Drummer Mickey Hart wrote that everything has a sweet spot - a place where everything just comes together perfectly - a golf club or ball bat, a drum, sure, but also a work of craftsmanship or a relationship or a marriage or a walk in the woods. All of life has a sweet spot. That concept has stuck with me for many years, and I strive to acknowledge when I am in a sweet spot of any sort. Here at the farm we are currently renting, there is a paddock that I refer to as the Sweet Spot. The picture above was taken yesterday in that very place. Lush oats and forage wheat growing out in a winter pasture is a delightful sight for this pig farmer.
The Sweet Spot on this farm is almost 3 times the size of the regular paddocks. It doesn't go into the paddock rotation schedule often, and it is always planted generously with good things to eat. There's lots of good shade and some nut trees. Right now, the clover, alfalfa, vetch and radishes are coming up among the succulent grasses. In the beige and brown landscape of late winter, it is an oasis of vital, shimmering green. Yesterday evening, I opened the 3-wire electric gate and invited the hogs out to the Sweet Spot. Tentative at first -they are quite averse to hot wires - first one then another entered the lush green sward. Soon, they were all in the Sweet Spot, running from one spot to another, exploring, taking huge bites, kicking up their heels.
The Sweet Spot is also the place I turn the hogs out into near the end of their time on the farm before we take them to the processor and before they go to feed others. Yes, it is good for the flavor of the pork to do this, but that isn't why the hogs get to spend so many of their final days in the Sweet Spot. Here, they eat well and as much as they like; here, they get the choicest morsels; here, they have lots of room to spread out or to run or to lay in a cool spot in the sun and have a snack.
Here, in the Sweet Spot, I give them my gratitude for sharing their lives with me on our farm. They teach me a lot, every batch of pigs, every year. They share their vitality, their curiosity, their affection. I get to watch them play and wallow and sleep; observe their relationships, behaviors, and pecking orders; feel their warmth on a cold winter's day, or check their eyes to make sure they are healthy and thriving. I often sit on a 5 gallon bucket in the midst of their grazing or their lazing and allow them to approach. This has been our ritual for almost 7 months. Most will take turns coming to check in, snurffling me with their agile snouts, some will want a good scratching, or a little snooze at my feet. It is the finest part of my day, and they seem to enjoy it, too; they come trotting over as soon as they see me approach, though the bucket and what it may hold probably plays a larger part in their enthusiasm. These times more than make up for earth rooted up over the hot wires, or the times the large water tank gets upended and rolled back and forth in the pasture. Those are all small frustrations, and time with the pigs in any sweet spot more than compensates.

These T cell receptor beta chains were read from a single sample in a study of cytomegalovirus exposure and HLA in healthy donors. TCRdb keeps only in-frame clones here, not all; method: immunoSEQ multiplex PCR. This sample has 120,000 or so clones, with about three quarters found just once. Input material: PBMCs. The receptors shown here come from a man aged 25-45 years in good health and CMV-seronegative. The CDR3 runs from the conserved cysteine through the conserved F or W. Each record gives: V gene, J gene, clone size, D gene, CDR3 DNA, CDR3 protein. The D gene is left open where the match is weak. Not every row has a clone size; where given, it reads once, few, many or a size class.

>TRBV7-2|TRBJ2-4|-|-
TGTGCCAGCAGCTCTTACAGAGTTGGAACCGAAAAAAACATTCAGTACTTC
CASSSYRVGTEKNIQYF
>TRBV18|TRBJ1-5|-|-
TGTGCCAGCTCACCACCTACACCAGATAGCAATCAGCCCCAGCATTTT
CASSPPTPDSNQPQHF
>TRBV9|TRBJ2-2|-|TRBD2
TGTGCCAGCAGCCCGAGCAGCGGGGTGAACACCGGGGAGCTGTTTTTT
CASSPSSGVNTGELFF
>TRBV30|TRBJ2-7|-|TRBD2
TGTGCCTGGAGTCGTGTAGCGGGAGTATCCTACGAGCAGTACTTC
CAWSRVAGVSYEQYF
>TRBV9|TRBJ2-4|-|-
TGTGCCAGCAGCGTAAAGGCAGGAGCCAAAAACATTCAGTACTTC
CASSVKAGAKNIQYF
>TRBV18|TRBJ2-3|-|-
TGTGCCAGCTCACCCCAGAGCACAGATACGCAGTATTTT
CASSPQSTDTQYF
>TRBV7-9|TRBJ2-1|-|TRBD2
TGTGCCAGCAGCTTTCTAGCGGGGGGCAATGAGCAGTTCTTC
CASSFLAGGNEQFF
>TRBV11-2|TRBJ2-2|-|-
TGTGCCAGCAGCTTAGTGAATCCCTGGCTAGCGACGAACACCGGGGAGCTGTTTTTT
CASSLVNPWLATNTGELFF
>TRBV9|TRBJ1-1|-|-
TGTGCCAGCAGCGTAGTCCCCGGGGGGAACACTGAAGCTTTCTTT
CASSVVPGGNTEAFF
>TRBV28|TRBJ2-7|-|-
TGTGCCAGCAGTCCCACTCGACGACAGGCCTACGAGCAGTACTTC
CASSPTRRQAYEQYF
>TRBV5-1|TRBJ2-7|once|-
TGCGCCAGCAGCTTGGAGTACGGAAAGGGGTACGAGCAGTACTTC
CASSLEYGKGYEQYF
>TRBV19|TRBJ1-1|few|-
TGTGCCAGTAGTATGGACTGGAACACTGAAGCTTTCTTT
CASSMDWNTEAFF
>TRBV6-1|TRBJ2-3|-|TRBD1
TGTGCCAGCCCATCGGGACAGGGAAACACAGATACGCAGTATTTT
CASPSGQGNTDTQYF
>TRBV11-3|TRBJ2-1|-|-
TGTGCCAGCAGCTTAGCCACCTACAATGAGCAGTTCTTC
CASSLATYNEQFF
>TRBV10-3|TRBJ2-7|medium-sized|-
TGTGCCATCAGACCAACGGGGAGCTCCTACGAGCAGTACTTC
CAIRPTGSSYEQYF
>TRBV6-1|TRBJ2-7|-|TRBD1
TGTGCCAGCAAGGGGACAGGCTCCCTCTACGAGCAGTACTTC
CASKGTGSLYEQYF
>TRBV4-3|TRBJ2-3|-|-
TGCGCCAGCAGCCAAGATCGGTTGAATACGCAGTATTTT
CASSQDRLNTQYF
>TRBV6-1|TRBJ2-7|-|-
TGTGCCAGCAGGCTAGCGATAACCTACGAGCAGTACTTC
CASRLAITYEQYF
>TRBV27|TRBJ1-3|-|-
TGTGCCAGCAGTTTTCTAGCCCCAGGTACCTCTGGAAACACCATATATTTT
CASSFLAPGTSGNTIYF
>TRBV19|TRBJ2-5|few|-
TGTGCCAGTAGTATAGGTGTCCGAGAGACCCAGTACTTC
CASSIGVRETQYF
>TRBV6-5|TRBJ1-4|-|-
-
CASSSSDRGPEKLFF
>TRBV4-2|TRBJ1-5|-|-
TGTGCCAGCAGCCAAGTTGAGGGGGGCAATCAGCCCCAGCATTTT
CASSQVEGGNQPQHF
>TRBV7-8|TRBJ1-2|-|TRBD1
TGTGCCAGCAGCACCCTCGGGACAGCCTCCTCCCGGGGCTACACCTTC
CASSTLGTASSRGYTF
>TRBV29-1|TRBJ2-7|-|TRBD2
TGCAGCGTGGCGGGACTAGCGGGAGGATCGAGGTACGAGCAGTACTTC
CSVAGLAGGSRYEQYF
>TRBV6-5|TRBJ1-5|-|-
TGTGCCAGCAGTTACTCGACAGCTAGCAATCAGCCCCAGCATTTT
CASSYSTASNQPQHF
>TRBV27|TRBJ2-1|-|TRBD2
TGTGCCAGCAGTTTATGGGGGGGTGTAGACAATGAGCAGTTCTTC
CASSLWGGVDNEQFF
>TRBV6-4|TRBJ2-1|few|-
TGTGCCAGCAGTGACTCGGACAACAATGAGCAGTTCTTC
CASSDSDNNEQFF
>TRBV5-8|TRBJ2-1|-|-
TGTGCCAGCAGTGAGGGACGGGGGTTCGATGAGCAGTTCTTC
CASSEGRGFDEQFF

So, the Sweet Spot on this farm is a physical state of grace for all of us. It is a respite, a hog heaven, a free zone. It is elbow room with a buffet. It is an early morning vision walking up the hill of black hogs on vibrant green, wreathed in a light fog, bathed in the first rays of the sun. It is everything that Mickey Hart described, and our heart drums - the pigs' and mine - resonate to it.
Merry Schepers lives on a farm with her heritage pigs in Nixa, MO.